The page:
In this Article
- What are risks and complications of cosmetic ear surgery?
- What happens before surgery?
- What happens on the day of surgery?
- What happens during surgery?
- What happens after surgery?
- What are the general instructions and follow-up care?
- Otoplasty At A Glance
- Find a local Ear, Nose, & Throat Doctor in your town
What happens after surgery?After surgery, you will be taken to the recovery room where a nurse will monitor you. You will be able to go home the same day as the surgery once you have fully recovered from the anesthetic. This usually takes several hours. You will need a friend or family member to pick you up from the surgical facility and to take you home. He or she should spend the first night after surgery with you. When you arrive home from the surgical facility, you should go to bed and rest with your head elevated on 2-3 pillows. By keeping your head elevated above your heart, you can minimize edema and swelling. You may get out of bed with assistance to use the bathroom. It is best to eat a light, soft, and cool diet as tolerated once you have recovered fully from the anesthetic. Avoid hot liquids for several days. Even though you may be hungry immediately after surgery, it is best to go slowly to prevent postoperative nausea and vomiting. Occasionally, you may vomit one or two times immediately after surgery; if it persists, your doctor may prescribe medication to settle the stomach. It is important to remember that a good overall diet with ample rest promotes healing.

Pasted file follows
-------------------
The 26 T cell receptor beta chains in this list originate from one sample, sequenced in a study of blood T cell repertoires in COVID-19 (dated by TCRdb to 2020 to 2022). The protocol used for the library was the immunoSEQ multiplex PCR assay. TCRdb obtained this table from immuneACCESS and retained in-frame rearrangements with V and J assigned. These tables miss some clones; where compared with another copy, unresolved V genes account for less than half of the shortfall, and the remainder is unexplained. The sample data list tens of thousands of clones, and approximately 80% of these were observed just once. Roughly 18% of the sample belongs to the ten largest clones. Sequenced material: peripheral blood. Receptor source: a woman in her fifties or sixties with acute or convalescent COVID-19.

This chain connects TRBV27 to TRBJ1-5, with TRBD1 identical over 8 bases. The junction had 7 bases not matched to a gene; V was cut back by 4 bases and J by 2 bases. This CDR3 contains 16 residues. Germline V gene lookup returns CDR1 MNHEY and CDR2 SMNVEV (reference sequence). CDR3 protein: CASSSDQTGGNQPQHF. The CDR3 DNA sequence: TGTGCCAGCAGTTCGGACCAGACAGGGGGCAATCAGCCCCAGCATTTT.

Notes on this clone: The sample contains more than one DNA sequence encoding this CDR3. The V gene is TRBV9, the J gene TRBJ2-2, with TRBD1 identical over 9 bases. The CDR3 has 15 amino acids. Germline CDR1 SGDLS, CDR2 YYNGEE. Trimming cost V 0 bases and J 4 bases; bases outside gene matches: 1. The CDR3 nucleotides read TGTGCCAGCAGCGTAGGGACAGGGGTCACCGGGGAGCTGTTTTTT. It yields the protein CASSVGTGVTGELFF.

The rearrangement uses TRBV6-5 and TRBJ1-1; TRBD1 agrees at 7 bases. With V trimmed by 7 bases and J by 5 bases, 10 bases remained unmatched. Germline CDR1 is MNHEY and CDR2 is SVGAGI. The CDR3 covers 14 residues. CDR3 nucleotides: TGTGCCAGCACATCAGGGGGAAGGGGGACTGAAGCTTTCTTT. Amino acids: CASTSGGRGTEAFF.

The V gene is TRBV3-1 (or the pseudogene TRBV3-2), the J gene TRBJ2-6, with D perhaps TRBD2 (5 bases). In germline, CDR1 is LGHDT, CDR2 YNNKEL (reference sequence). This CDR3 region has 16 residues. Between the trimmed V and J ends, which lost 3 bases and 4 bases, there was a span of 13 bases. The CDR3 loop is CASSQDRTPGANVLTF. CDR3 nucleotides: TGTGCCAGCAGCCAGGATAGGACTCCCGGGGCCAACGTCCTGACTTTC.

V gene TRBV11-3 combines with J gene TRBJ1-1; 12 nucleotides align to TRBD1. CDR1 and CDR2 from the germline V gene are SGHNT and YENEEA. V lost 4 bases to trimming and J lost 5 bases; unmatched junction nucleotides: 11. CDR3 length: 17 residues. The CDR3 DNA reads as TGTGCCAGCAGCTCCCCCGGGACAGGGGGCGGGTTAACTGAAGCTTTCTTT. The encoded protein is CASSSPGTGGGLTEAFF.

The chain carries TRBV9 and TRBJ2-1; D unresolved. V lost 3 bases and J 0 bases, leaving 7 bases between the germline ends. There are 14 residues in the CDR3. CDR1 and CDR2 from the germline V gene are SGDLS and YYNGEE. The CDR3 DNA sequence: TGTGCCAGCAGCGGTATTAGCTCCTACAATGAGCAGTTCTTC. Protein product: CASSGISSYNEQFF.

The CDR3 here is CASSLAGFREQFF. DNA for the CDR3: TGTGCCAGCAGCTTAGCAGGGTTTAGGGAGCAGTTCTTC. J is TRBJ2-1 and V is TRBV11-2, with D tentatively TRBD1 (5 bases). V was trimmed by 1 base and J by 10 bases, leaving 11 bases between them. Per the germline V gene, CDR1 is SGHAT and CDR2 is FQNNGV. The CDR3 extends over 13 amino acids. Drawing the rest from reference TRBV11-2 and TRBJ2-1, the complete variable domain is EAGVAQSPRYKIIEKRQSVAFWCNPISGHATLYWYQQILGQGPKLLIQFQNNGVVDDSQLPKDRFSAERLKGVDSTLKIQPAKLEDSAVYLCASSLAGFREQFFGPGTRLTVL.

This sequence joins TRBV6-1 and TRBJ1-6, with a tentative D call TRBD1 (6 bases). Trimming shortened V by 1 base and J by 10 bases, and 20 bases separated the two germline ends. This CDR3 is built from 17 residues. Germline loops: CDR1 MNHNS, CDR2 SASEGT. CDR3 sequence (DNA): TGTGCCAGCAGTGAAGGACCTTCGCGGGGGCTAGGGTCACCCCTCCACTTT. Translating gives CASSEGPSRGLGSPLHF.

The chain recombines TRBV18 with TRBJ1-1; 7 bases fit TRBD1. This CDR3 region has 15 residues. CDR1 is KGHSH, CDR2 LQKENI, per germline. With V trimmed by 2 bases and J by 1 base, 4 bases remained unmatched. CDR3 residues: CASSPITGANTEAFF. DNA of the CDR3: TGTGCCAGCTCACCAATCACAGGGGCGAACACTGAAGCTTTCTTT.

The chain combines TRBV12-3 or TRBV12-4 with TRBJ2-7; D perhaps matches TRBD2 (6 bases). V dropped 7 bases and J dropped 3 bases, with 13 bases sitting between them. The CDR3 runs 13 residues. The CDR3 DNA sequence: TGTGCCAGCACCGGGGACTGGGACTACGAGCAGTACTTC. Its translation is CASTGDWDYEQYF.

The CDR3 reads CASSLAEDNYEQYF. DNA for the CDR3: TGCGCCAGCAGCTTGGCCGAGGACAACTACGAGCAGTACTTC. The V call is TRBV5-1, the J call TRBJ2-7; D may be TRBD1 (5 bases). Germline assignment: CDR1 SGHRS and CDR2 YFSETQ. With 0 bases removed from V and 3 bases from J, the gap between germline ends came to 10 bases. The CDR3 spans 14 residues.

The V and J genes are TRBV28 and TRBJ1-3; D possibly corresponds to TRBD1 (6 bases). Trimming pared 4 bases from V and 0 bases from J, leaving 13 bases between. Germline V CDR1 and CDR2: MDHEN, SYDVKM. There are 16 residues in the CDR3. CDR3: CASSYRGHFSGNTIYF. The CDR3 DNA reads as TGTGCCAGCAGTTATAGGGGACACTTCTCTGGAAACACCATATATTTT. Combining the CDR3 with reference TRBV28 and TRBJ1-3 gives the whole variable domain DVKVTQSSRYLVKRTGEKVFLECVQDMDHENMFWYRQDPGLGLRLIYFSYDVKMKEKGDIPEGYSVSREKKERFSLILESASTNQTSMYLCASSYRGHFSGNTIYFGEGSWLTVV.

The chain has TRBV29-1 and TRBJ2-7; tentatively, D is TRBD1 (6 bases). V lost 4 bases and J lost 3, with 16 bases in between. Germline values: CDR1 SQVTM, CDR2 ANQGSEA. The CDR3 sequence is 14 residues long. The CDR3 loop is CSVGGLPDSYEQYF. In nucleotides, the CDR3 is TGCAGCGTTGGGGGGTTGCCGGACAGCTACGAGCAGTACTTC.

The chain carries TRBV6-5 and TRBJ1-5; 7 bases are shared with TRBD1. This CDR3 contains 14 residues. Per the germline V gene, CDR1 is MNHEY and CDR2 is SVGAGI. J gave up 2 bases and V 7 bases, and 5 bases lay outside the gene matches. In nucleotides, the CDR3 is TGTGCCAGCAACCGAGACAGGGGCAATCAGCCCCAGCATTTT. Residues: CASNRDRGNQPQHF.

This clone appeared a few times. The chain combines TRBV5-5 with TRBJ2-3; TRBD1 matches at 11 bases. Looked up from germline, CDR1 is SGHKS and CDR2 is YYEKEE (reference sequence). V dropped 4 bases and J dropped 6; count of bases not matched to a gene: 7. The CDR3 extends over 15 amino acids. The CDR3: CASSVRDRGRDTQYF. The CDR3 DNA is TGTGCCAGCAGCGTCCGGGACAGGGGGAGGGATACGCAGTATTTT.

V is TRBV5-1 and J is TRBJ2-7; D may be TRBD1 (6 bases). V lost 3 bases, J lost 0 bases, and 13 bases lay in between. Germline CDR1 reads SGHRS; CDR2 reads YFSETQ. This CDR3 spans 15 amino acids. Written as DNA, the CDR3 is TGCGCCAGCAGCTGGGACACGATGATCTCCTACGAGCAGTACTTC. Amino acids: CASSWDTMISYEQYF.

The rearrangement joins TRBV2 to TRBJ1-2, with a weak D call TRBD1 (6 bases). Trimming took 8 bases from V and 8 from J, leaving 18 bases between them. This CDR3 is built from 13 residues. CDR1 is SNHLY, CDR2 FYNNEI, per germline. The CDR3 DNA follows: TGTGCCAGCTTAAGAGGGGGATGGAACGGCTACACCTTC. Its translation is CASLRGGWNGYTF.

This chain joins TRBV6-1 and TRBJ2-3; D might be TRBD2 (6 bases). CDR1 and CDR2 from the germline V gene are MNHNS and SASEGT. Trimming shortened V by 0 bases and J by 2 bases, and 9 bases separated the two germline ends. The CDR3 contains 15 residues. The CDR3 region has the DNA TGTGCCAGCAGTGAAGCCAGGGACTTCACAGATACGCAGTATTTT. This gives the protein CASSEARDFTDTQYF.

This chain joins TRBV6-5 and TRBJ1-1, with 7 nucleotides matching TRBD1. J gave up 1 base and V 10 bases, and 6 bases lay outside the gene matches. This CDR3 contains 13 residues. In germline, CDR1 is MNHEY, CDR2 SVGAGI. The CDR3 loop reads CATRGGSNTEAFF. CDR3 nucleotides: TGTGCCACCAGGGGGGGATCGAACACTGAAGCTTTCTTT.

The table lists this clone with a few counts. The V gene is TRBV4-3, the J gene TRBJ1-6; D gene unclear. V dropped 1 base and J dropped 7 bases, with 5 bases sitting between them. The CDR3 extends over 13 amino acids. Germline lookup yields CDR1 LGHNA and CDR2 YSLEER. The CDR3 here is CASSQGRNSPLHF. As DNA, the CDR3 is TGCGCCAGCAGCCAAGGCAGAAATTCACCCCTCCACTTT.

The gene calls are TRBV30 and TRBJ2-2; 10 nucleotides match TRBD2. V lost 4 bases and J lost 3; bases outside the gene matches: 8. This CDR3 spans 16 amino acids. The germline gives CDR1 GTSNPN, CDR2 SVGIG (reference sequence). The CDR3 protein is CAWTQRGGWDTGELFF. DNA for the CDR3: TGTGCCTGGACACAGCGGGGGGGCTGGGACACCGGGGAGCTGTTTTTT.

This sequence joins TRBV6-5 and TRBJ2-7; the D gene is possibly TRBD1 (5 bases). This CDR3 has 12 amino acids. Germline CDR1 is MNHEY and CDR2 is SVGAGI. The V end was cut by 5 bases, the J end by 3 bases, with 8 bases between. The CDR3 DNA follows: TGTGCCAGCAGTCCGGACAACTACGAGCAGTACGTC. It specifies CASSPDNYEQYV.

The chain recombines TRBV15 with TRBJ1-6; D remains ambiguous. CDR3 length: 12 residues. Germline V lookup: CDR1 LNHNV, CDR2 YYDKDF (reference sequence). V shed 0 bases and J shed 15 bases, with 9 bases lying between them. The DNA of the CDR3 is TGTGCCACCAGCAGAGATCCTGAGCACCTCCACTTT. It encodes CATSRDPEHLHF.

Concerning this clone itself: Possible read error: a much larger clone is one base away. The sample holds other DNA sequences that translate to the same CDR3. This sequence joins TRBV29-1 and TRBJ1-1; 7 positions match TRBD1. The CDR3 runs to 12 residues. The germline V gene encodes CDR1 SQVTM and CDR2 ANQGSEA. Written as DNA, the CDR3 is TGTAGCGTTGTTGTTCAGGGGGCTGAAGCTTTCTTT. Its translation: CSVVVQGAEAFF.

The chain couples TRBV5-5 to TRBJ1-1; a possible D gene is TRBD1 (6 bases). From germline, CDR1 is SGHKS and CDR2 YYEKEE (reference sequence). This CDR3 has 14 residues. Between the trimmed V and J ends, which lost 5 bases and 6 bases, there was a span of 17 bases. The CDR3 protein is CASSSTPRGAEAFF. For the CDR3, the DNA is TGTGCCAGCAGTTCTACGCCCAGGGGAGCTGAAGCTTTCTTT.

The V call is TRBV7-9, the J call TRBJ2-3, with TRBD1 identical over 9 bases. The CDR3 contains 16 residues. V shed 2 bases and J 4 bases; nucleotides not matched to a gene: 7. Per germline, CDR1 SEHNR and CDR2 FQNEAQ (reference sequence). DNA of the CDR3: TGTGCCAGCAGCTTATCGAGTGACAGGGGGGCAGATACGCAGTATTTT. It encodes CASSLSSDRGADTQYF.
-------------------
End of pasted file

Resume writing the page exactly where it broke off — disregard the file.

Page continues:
You will be prescribed antibiotics after surgery, and should finish all the pills that have been ordered. Some form of a narcotic will also be prescribed (typically hydrocodone/Vicodin), and is to be taken as needed. If you require narcotics you are cautioned not to drive. In some situations your doctor may give you steroids to be taken either preoperatively and/or post-operatively. It is very important that you take this medication as prescribed, and not discontinue it prematurely. If you have nausea or vomiting post-operatively, you may be prescribed medications for nausea (anti-emesis), such as phenergan. If you have any questions or you feel that you are developing a reaction to any of these medications, you should consult your doctor. You should not take any other medication, either prescribed or over-the-counter, unless you have discussed it with your doctor.
Learn more about: phenergan
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